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Re: RSI's Priorities (was: GUI Builder...)

Robert S. Mallozzi wrote:

> I agree - objects and pointers greatly increased IDL's
> functionality and ease of use.  They, as widgets did, take
> IDL to a new level.  I often find myself thinking,
> what's the best way to handle this data...use a pointer, of
> course.  In fact, it's interesting to think of how I ever
> got along without them :-)
> Also, I feel there is no doubt about it - object programming
> is, in most cases, far superior to the "old" procedural method.
> Code reuse is one of the great advantages - write the object once,
> then *forget* about the internals, and just use it.   That said,
> of course there is still the need for fast development and
> analysis, and objects might not be useful for this type of
> "quick and dirty" work.

Pointers are definitely handy, especially for getting large
amounts of data between widgets.  As for objects, well...

Perhaps the problem is that most of my work is "quick and dirty"!
For example, I've just finished deblurring some satellite
images.  This required
 1) Figuring out how to read in a peculiar data format
 2) Cleaning the data and calculating statistics
 3) Trying several different deblurring algorithms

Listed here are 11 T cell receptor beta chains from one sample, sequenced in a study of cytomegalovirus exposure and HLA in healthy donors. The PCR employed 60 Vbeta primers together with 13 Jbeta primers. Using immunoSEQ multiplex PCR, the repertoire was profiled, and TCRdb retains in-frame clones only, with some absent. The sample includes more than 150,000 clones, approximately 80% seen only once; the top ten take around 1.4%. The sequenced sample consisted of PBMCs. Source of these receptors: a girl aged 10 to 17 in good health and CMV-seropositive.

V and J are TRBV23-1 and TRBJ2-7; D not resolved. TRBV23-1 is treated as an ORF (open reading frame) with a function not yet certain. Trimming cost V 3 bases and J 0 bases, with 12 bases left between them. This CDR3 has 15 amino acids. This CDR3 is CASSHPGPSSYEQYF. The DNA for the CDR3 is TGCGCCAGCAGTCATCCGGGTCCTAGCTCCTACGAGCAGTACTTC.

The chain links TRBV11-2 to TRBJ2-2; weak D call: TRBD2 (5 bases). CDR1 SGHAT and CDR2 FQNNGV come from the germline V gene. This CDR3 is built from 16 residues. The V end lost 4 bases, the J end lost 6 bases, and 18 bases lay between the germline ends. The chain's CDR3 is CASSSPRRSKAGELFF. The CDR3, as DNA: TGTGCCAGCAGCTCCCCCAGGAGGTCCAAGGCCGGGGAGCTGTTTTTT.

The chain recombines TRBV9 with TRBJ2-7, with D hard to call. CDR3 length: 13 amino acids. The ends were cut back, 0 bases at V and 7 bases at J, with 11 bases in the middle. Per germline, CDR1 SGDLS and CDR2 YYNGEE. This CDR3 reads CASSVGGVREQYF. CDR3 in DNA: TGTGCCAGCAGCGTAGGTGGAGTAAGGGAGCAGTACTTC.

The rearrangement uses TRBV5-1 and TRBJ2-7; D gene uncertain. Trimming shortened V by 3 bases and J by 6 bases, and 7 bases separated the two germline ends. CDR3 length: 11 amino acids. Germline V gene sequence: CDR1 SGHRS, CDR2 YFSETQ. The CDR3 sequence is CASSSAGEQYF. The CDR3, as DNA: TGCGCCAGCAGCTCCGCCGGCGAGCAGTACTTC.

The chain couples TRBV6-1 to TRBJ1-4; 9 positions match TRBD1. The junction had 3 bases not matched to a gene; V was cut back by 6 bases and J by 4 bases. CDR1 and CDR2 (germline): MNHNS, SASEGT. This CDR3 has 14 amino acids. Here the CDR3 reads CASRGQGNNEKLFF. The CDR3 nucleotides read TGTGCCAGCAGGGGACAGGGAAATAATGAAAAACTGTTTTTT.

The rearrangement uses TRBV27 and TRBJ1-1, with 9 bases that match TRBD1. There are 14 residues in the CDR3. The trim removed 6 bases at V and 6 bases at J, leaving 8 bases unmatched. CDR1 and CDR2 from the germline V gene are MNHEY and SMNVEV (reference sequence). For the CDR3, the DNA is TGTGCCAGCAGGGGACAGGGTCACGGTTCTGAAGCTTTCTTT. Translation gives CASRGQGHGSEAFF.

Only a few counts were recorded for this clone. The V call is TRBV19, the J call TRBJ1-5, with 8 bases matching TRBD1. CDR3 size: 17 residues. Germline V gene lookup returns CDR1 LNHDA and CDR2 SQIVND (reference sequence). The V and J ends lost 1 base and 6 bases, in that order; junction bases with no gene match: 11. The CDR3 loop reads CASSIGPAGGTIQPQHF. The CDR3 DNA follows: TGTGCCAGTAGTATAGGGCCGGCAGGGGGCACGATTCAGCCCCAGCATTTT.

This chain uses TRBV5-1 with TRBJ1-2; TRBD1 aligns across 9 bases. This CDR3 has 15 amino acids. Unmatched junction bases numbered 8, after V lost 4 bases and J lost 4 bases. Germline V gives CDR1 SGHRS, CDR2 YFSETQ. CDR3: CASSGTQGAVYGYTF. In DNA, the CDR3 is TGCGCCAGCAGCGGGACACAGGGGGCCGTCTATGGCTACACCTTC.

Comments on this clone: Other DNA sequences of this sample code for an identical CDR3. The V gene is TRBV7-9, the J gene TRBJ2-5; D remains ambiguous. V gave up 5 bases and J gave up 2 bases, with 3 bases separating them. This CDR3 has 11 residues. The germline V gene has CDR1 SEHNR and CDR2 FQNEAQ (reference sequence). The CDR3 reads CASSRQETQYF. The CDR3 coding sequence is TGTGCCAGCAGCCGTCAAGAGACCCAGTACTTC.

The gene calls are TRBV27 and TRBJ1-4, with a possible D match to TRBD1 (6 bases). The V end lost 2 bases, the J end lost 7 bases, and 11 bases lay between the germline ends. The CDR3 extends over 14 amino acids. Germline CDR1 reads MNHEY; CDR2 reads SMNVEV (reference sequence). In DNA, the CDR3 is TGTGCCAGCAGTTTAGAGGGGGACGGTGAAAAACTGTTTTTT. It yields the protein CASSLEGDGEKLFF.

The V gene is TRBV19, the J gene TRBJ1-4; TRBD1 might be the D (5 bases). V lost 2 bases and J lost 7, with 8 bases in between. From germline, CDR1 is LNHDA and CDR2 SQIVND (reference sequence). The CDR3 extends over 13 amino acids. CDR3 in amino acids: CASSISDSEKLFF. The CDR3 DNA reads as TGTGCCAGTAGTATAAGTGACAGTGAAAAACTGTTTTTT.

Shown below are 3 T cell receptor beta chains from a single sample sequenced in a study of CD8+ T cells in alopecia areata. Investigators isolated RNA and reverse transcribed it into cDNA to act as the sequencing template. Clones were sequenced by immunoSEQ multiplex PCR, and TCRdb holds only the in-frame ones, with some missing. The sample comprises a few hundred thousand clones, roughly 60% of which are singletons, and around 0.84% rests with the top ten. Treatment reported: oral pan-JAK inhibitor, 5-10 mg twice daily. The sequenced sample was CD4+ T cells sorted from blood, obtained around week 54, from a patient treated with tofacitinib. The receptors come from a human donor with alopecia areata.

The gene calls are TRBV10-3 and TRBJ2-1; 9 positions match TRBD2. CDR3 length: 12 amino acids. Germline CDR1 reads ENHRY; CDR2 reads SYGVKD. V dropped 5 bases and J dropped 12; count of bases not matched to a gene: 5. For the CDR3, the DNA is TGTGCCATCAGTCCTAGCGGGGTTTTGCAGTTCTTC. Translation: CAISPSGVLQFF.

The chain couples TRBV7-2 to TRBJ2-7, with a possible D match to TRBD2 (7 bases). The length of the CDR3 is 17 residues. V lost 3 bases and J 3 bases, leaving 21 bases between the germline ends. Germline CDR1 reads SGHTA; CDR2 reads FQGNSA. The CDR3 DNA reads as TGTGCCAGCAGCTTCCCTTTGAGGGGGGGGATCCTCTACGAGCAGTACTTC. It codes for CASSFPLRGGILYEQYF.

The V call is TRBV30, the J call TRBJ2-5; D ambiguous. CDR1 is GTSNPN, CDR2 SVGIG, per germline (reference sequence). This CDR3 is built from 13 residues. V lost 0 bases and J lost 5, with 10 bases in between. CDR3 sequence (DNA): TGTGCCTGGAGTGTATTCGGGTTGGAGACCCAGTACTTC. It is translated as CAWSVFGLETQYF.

4) Creating a bunch of figures for a report

The whole process was very interactive and iterative.  Now
I'm (sort of) done and have a set of working routines and
some example scripts.  It might be nice to go back and clean
everything up, but time is short.  Sure it could be nicely
packaged with objects, but I can't see how objects would 
have helped me during the development phase.*

Another important issue is that most of us researchers 
don't have much experience with object oriented programming.
If I give some IDL code to someone who knows Fortran/Pascal/C 
they can probably see what's going on and make whatever
changes they need.  But objects?  Forget it.  Again, life
is short and procedural programming works well enough for
most of us.  

Hmmm, I'm sounding like an old codger now ("In my day, 
all we had were zeros and ones, and sometimes we didn't
even have ones!").  Ten years ago as an undergrad I'd 
learn new programming and scripting languages just because
they were cool.  These days I'm more interested in physics,
and just want tools that work.

There does seem to be a clear distinction between people 
involved in 
 1) Research/analysis
 2) Development of ``production'' level code
For what it's worth, I'd say every one of the half-dozen
IDL users in our group fall into category 1.

			Brian Jackel

*A general ``image'' object might have been useful, but I'm
not sure how a sufficiently generic thing could be created.
A satellite image is a completely different beast from the
image produced by an all-sky camera. I'll just stick with a
2D array, and do whatever pruning is required on a case-by
case basis.